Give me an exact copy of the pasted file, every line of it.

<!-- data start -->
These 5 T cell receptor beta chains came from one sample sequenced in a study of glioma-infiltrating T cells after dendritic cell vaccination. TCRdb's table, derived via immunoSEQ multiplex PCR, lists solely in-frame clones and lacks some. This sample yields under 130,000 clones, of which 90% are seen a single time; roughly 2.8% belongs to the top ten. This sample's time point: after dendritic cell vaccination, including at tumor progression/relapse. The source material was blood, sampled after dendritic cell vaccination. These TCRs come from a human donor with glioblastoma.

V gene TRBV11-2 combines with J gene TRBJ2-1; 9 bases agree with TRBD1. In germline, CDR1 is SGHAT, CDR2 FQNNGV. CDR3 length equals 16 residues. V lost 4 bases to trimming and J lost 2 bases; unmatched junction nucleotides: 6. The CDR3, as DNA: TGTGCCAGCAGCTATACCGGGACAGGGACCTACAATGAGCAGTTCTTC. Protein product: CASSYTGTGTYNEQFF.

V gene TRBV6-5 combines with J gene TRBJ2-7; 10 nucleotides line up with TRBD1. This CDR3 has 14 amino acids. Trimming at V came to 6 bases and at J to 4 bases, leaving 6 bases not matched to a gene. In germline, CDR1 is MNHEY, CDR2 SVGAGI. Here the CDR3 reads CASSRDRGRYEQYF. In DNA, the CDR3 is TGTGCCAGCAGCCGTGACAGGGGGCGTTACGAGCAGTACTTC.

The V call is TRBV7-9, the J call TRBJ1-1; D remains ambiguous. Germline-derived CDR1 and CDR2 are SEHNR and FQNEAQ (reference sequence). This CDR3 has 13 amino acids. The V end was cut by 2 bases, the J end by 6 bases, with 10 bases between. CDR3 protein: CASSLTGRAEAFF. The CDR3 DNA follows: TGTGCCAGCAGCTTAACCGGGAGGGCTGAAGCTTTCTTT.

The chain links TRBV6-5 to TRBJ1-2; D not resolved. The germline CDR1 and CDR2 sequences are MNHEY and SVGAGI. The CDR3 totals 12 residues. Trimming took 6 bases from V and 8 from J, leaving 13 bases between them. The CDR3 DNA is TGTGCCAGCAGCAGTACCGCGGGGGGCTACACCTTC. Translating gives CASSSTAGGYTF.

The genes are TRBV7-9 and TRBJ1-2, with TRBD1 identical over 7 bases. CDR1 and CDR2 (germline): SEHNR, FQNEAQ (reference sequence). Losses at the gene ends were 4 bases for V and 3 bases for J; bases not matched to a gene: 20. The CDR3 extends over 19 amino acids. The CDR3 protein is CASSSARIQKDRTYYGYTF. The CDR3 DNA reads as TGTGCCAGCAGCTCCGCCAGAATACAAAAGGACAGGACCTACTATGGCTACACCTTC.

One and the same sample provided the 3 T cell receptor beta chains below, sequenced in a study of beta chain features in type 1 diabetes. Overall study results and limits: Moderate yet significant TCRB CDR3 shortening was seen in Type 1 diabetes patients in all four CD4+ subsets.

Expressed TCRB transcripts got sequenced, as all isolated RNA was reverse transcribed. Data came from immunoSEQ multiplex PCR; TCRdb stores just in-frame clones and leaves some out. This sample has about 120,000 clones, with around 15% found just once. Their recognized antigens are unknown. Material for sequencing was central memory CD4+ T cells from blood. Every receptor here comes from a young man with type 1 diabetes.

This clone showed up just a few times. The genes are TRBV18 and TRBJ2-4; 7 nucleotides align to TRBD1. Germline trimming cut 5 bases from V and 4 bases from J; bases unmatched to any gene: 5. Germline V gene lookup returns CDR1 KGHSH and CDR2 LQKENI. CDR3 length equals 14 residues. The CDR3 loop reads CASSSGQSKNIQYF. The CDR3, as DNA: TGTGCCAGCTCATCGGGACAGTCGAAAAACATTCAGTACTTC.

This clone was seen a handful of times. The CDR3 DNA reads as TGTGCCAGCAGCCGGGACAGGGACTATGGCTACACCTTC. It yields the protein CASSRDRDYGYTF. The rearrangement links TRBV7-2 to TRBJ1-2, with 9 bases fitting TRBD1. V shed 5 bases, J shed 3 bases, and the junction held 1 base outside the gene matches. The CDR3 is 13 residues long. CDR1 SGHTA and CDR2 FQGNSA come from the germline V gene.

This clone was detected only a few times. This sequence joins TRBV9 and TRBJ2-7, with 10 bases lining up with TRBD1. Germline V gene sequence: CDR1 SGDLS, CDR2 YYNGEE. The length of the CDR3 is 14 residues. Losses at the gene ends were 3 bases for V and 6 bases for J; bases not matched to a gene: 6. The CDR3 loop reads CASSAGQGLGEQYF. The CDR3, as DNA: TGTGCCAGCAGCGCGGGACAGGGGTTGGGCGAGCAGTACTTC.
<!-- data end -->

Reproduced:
These 5 T cell receptor beta chains came from one sample sequenced in a study of glioma-infiltrating T cells after dendritic cell vaccination. TCRdb's table, derived via immunoSEQ multiplex PCR, lists solely in-frame clones and lacks some. This sample yields under 130,000 clones, of which 90% are seen a single time; roughly 2.8% belongs to the top ten. This sample's time point: after dendritic cell vaccination, including at tumor progression/relapse. The source material was blood, sampled after dendritic cell vaccination. These TCRs come from a human donor with glioblastoma.

V gene TRBV11-2 combines with J gene TRBJ2-1; 9 bases agree with TRBD1. In germline, CDR1 is SGHAT, CDR2 FQNNGV. CDR3 length equals 16 residues. V lost 4 bases to trimming and J lost 2 bases; unmatched junction nucleotides: 6. The CDR3, as DNA: TGTGCCAGCAGCTATACCGGGACAGGGACCTACAATGAGCAGTTCTTC. Protein product: CASSYTGTGTYNEQFF.

V gene TRBV6-5 combines with J gene TRBJ2-7; 10 nucleotides line up with TRBD1. This CDR3 has 14 amino acids. Trimming at V came to 6 bases and at J to 4 bases, leaving 6 bases not matched to a gene. In germline, CDR1 is MNHEY, CDR2 SVGAGI. Here the CDR3 reads CASSRDRGRYEQYF. In DNA, the CDR3 is TGTGCCAGCAGCCGTGACAGGGGGCGTTACGAGCAGTACTTC.

The V call is TRBV7-9, the J call TRBJ1-1; D remains ambiguous. Germline-derived CDR1 and CDR2 are SEHNR and FQNEAQ (reference sequence). This CDR3 has 13 amino acids. The V end was cut by 2 bases, the J end by 6 bases, with 10 bases between. CDR3 protein: CASSLTGRAEAFF. The CDR3 DNA follows: TGTGCCAGCAGCTTAACCGGGAGGGCTGAAGCTTTCTTT.

The chain links TRBV6-5 to TRBJ1-2; D not resolved. The germline CDR1 and CDR2 sequences are MNHEY and SVGAGI. The CDR3 totals 12 residues. Trimming took 6 bases from V and 8 from J, leaving 13 bases between them. The CDR3 DNA is TGTGCCAGCAGCAGTACCGCGGGGGGCTACACCTTC. Translating gives CASSSTAGGYTF.

The genes are TRBV7-9 and TRBJ1-2, with TRBD1 identical over 7 bases. CDR1 and CDR2 (germline): SEHNR, FQNEAQ (reference sequence). Losses at the gene ends were 4 bases for V and 3 bases for J; bases not matched to a gene: 20. The CDR3 extends over 19 amino acids. The CDR3 protein is CASSSARIQKDRTYYGYTF. The CDR3 DNA reads as TGTGCCAGCAGCTCCGCCAGAATACAAAAGGACAGGACCTACTATGGCTACACCTTC.

One and the same sample provided the 3 T cell receptor beta chains below, sequenced in a study of beta chain features in type 1 diabetes. Overall study results and limits: Moderate yet significant TCRB CDR3 shortening was seen in Type 1 diabetes patients in all four CD4+ subsets.

Expressed TCRB transcripts got sequenced, as all isolated RNA was reverse transcribed. Data came from immunoSEQ multiplex PCR; TCRdb stores just in-frame clones and leaves some out. This sample has about 120,000 clones, with around 15% found just once. Their recognized antigens are unknown. Material for sequencing was central memory CD4+ T cells from blood. Every receptor here comes from a young man with type 1 diabetes.

This clone showed up just a few times. The genes are TRBV18 and TRBJ2-4; 7 nucleotides align to TRBD1. Germline trimming cut 5 bases from V and 4 bases from J; bases unmatched to any gene: 5. Germline V gene lookup returns CDR1 KGHSH and CDR2 LQKENI. CDR3 length equals 14 residues. The CDR3 loop reads CASSSGQSKNIQYF. The CDR3, as DNA: TGTGCCAGCTCATCGGGACAGTCGAAAAACATTCAGTACTTC.

This clone was seen a handful of times. The CDR3 DNA reads as TGTGCCAGCAGCCGGGACAGGGACTATGGCTACACCTTC. It yields the protein CASSRDRDYGYTF. The rearrangement links TRBV7-2 to TRBJ1-2, with 9 bases fitting TRBD1. V shed 5 bases, J shed 3 bases, and the junction held 1 base outside the gene matches. The CDR3 is 13 residues long. CDR1 SGHTA and CDR2 FQGNSA come from the germline V gene.

This clone was detected only a few times. This sequence joins TRBV9 and TRBJ2-7, with 10 bases lining up with TRBD1. Germline V gene sequence: CDR1 SGDLS, CDR2 YYNGEE. The length of the CDR3 is 14 residues. Losses at the gene ends were 3 bases for V and 6 bases for J; bases not matched to a gene: 6. The CDR3 loop reads CASSAGQGLGEQYF. The CDR3, as DNA: TGTGCCAGCAGCGCGGGACAGGGGTTGGGCGAGCAGTACTTC.